Okay, let’s play a word association game.
I say “faceless government headquarters,” you say…
Yes, that’s right: surprisingly strong TripAdvisor reviews!
No joke. The Dallas branch of the Federal Reserve is apparently a real tourist-pleaser. So when I had a free morning in Dallas this February, I gave it a shot. A daunting security system, like the kind of airlock you’d need on an intergenerational space voyage, led into a mostly-empty lobby. Only two other tourists joined me.
And let me tell you, it was the other 7+ billion people on earth’s loss. The building housed a nifty museum on the Fed’s history, as well as the general topic of macroeconomics (which I find about as intuitive and graspable as general relativity).
In particular, I loved this visualization of inflation. Rotate the wheel, and you change the decade, revealing how prices rose (or, in some cases, stagnated):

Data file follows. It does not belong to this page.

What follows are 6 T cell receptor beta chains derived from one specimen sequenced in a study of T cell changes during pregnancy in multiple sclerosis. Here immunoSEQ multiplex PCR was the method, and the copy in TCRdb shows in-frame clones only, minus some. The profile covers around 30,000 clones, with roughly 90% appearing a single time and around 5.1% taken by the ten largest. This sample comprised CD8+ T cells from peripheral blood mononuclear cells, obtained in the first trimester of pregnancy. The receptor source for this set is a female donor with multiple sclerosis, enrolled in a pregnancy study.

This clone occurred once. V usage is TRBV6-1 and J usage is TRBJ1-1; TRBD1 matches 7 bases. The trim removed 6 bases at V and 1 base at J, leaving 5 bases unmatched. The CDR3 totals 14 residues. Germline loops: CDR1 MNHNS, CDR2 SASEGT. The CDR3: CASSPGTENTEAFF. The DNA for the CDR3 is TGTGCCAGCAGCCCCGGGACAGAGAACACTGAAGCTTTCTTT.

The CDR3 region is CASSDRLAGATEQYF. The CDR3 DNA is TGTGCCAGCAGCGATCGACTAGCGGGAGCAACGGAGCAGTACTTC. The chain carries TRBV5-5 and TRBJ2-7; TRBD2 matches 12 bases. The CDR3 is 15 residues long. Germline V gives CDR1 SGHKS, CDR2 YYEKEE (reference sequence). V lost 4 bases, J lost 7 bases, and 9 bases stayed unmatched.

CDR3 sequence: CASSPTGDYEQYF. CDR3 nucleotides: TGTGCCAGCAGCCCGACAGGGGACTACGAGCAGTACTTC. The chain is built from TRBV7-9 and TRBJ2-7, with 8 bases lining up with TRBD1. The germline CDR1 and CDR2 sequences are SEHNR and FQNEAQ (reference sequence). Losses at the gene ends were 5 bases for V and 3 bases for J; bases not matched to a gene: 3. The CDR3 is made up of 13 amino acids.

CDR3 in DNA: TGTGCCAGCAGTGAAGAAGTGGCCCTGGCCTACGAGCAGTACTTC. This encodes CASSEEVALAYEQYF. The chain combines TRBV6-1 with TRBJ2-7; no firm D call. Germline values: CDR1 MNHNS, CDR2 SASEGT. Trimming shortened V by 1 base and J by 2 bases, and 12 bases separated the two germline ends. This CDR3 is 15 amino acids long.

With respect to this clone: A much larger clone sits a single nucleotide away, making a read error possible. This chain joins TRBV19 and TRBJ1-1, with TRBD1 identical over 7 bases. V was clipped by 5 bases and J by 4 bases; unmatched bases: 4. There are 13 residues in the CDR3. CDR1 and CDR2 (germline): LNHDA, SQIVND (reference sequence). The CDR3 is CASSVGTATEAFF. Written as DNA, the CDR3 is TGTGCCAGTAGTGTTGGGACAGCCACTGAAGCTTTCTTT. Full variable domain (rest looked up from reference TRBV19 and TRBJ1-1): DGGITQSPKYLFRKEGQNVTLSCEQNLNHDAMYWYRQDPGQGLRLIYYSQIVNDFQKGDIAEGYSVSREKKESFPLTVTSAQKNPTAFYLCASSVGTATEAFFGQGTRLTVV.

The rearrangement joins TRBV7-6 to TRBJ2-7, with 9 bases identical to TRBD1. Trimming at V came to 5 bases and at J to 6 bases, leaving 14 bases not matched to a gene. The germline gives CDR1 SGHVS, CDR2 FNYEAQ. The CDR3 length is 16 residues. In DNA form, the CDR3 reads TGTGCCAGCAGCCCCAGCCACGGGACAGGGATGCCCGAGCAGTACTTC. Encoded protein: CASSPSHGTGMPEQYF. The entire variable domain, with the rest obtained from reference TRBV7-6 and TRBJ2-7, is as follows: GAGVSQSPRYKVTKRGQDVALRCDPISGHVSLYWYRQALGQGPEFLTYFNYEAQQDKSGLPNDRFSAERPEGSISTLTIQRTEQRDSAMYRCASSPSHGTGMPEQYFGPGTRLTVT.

Inflation is strange enough in itself. But the uneven way that prices rise – coffee and clothing and eggs each following their own unique trajectory – is even stranger. Just one of many “real-world” subtleties that we elide in our teaching.
When I mentioned this exhibit to my father, he pointed me towards an impressive project by a colleague of his: The Billion Prices Project, which creates a day-by-day inflation tracker via crowd-sourcing. A billion prices, it turns out, is about the level of nuance you want!
This strikes me as the raw material for a killer math project. Some brainstorms:
- Mild: Pick 5 goods. Graph their changing prices over time. Discuss what you notice and what you wonder.
- Medium: Pick 5 pairs of goods. Graph their changing prices over time, as well as the change in their ratio. Discuss the significance.
- Spicy: Design your own inflation metric by picking a basket of goods. Compare your metric to the consumer price index over time. Discuss their relative merits.